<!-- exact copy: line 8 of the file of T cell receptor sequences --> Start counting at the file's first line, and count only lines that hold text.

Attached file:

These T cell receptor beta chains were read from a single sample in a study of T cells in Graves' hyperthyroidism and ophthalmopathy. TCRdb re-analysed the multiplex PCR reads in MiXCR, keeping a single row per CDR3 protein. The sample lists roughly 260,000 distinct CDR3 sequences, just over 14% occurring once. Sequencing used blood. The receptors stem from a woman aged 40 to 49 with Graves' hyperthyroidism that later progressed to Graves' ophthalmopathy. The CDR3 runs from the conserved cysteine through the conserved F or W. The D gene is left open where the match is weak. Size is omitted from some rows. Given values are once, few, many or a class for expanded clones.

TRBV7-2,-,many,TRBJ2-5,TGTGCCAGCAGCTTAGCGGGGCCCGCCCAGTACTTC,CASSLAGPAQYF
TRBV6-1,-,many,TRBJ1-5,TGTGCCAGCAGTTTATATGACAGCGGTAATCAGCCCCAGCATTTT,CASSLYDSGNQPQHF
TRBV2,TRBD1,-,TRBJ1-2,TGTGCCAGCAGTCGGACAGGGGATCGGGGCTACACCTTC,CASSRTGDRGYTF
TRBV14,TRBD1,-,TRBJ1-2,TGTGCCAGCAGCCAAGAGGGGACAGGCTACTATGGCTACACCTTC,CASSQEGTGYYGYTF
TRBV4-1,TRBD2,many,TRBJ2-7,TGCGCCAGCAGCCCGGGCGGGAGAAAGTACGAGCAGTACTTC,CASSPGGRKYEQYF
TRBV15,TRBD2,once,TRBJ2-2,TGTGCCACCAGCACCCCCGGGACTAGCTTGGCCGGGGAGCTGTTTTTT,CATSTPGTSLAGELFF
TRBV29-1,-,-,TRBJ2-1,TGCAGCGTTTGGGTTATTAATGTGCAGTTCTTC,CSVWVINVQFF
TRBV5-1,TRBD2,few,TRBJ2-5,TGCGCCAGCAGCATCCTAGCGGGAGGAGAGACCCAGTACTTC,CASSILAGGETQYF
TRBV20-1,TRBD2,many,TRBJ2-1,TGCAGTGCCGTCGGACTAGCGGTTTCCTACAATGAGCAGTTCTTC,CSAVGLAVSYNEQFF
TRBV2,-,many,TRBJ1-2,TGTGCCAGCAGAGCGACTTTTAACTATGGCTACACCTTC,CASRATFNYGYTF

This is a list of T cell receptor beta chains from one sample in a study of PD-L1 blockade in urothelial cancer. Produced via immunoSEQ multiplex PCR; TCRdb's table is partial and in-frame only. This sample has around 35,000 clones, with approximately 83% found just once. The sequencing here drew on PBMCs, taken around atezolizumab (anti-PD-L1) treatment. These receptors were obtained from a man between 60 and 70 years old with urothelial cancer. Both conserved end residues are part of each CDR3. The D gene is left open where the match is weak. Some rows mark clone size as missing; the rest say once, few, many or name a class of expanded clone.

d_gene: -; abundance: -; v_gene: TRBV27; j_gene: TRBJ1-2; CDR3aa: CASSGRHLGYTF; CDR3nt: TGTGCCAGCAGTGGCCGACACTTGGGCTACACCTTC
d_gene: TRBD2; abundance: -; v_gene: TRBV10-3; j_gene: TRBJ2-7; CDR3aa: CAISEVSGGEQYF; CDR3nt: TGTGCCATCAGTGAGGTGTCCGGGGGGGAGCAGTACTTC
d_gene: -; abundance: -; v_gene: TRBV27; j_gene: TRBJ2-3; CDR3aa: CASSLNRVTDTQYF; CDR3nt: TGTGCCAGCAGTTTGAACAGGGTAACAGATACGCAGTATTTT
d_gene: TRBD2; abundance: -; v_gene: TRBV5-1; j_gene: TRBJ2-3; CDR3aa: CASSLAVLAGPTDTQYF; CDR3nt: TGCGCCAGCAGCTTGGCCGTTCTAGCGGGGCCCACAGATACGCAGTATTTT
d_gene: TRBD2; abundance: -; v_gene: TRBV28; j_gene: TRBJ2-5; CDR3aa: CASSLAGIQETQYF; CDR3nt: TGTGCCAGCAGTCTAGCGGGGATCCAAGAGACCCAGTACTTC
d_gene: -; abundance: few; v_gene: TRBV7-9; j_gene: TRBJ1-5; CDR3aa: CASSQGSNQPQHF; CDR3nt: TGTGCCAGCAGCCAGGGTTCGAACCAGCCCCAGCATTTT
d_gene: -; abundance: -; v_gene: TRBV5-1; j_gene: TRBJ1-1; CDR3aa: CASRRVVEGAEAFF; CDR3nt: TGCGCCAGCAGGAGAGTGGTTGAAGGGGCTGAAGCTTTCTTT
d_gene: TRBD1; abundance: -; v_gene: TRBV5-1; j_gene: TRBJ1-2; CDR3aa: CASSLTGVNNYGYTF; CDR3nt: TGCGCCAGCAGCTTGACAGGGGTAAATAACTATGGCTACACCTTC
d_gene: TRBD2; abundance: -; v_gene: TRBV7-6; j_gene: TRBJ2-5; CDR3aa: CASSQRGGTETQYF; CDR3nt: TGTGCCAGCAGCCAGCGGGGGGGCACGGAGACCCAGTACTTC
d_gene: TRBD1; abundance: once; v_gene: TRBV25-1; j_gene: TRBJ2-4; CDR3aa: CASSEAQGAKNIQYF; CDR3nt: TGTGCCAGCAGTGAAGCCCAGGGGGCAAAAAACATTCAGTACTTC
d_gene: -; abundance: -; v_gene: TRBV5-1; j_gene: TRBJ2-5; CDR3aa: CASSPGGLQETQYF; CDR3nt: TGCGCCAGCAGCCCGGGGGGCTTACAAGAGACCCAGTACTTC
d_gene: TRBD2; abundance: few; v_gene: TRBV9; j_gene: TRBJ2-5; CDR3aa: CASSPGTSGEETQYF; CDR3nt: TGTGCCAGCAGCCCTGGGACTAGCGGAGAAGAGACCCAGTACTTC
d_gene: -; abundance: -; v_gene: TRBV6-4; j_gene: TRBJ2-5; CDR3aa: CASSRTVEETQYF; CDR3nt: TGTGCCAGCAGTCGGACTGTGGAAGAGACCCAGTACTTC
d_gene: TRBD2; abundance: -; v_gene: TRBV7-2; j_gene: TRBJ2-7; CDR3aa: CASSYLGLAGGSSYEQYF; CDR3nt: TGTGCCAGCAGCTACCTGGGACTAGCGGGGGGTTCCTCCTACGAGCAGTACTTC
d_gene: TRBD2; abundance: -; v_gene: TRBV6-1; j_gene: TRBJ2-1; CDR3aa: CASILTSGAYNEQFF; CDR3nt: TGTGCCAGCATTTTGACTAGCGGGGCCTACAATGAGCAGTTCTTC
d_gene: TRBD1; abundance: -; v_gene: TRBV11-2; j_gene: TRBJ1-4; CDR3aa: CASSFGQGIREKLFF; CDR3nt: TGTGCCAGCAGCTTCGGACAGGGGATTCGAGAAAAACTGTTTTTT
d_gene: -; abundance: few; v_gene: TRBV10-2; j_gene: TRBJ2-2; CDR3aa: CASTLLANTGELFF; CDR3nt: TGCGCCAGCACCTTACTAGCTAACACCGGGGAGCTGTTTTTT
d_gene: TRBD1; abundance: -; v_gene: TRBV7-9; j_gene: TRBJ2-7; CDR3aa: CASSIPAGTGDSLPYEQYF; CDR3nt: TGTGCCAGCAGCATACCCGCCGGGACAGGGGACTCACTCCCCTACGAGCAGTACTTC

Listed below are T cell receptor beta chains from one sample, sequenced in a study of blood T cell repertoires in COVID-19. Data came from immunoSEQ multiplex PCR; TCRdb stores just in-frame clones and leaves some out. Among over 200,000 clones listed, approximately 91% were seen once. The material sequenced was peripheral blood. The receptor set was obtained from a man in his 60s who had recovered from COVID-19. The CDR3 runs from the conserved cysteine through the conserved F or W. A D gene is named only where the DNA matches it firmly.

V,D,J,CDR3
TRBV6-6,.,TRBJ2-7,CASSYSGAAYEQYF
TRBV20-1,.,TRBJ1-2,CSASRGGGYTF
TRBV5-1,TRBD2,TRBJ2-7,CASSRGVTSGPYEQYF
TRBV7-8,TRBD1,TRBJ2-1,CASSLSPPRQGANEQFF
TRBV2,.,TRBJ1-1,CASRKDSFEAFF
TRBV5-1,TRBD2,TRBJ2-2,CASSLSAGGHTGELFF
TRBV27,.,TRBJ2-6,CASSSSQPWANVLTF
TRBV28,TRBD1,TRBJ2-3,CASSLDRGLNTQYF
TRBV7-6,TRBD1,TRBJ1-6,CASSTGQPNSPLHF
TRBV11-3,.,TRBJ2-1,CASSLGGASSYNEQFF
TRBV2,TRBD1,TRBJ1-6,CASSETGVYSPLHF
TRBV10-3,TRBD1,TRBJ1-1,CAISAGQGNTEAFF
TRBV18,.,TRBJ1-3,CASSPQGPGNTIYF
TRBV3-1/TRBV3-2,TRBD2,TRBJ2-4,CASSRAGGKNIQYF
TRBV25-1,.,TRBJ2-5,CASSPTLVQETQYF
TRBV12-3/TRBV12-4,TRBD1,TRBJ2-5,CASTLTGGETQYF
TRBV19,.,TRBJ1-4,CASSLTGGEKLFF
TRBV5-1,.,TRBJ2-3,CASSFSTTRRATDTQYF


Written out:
TRBV29-1,-,-,TRBJ2-1,TGCAGCGTTTGGGTTATTAATGTGCAGTTCTTC,CSVWVINVQFF